Citric Acid Monohydrate 99% - Descaler, Cleaner, Bath bombs
|Code||Pack Size||Price ex. VAT||Price|
|RD10102||10 x 25Kg||£615.59||£739.00|
|RD10103||20 x 25Kg||£991.27||£1,190.00|
Citric Acid MonohydrateTechnical Grade
Citric acid is a weak organic acid but is a slightly stronger acid than typical carboxylic acids. Monohydrate means that it contains one molecule of water ( water of crystallisation ). It is a white crystaline solid which readily dissolves in water and ethanol, but is insoluble in ether and chloroform. It is commonly used as a descaler and rust remover, in laundry detergents and cleaners, in cosmetics, in photography and in bath bombs.
PLEASE NOTE: This product is not for human or animal consumption.
Properties of citric acid monohydrate:CAS number: 5949–29–1
Appearance: white crystaline solid
Synonym: 2-Hydroxy-1,2,3-propanetricarboxylic acid, monohydrate
Density: 1.665 g/cm3
Solubility in water: 133 g/100 ml (20C)
Molar mass: 210.14 g/mol
Uses for Citric acid Monohydrate
- Citric acid's ability to chelate metals makes it useful in soaps and laundry detergents. By chelating the metals in hard water, it lets these cleaners produce foam and work better without need for water softening. In a similar manner, citric acid is used to regenerate the ion exchange materials used in water softeners by stripping off the accumulated metal ions as citrate complexes.
- Citric acid is the active ingredient in some bathroom and kitchen cleaning solutions. A solution with a 6% concentration of citric acid will remove hard water stains from glass without scrubbing. In industry it is used to dissolve rust from steel.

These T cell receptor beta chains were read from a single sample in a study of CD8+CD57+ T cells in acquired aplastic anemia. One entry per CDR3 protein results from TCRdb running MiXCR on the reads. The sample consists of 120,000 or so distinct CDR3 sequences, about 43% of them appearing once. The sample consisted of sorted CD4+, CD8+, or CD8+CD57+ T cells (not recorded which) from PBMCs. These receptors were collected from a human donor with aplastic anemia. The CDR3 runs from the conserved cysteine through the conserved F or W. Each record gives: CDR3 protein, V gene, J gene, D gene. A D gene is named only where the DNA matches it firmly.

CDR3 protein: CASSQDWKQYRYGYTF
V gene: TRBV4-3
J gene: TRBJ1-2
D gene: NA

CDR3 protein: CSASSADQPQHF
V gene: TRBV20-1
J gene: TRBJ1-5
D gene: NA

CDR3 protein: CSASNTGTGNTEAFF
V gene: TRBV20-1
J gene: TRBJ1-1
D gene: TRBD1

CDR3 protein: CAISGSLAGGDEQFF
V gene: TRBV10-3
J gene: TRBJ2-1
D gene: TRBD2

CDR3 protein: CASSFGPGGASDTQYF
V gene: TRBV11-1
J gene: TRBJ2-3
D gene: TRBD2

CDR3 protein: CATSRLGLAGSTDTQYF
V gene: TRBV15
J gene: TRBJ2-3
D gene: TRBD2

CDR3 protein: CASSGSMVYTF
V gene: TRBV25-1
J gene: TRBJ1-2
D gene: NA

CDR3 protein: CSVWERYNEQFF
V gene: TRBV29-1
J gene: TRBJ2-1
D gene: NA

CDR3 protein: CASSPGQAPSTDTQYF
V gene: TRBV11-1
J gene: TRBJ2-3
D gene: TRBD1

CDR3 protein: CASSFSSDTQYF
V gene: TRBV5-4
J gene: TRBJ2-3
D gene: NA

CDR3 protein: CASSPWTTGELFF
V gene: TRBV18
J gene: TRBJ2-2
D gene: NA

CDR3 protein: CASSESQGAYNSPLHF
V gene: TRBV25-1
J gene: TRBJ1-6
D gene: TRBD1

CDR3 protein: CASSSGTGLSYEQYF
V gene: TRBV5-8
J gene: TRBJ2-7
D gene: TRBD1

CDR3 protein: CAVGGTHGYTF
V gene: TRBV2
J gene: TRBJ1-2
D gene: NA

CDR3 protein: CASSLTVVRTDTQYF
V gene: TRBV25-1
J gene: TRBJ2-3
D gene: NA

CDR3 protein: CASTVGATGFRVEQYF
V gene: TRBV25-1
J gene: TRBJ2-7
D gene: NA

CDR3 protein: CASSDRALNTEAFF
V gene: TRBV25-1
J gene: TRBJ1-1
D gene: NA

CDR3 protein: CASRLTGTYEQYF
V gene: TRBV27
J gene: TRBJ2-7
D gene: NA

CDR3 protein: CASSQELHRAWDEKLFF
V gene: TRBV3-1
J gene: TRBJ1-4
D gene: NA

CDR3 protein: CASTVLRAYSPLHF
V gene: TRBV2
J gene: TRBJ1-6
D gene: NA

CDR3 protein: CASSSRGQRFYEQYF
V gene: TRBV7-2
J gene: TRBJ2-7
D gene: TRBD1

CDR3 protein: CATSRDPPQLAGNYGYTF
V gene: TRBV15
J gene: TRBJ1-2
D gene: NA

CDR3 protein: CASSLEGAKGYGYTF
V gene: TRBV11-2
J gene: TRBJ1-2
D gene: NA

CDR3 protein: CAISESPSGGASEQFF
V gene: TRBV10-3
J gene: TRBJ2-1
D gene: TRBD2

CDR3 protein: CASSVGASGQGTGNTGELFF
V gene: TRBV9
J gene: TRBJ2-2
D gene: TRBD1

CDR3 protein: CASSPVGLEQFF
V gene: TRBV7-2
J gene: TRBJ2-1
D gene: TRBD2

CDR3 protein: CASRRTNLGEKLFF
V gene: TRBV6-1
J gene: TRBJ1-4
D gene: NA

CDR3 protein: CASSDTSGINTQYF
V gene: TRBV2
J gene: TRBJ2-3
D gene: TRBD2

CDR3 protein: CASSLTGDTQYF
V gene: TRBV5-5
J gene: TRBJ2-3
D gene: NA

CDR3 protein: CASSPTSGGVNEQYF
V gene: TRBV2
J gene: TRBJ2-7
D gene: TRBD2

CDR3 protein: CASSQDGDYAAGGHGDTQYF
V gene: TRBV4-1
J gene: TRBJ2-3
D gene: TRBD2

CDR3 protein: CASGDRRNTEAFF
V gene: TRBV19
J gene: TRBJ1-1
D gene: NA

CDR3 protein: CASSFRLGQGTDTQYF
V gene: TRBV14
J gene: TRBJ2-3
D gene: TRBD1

- Citric acid is also used as a stop bath in photography. The developer is normally alkaline, so a mild acid will neutralize it, increasing the effectiveness of the stop bath when compared to plain water.
- Citric Acid is used to regenerate the ion exchange materials used in water softeners by stripping off the accumulated metal ions as citrate complexes.
- When applied to hair, citric acid opens up the outer layer, also known as the cuticle. While the cuticle is open, it allows for a deeper penetration into the hair shaft. It can be used in shampoo to wash out wax and colouring from the hair.
- It is used in conjunction with sodium bicarbonate to make 'Bath bombs' which react together and fizz when placed in water. Normally they are mixed 1 part citric acid with 2 parts of sodium bicarbonate.
Health & Safety
Risk Phrases: R 36/37/38 Irritating to eyes, respiratory system and skin.
Safety Phrases: S 26 In case of contact with eyes, rinse immediately with plenty of water and seek medical advice. S 37/39 Wear suitable gloves and eye/face protection.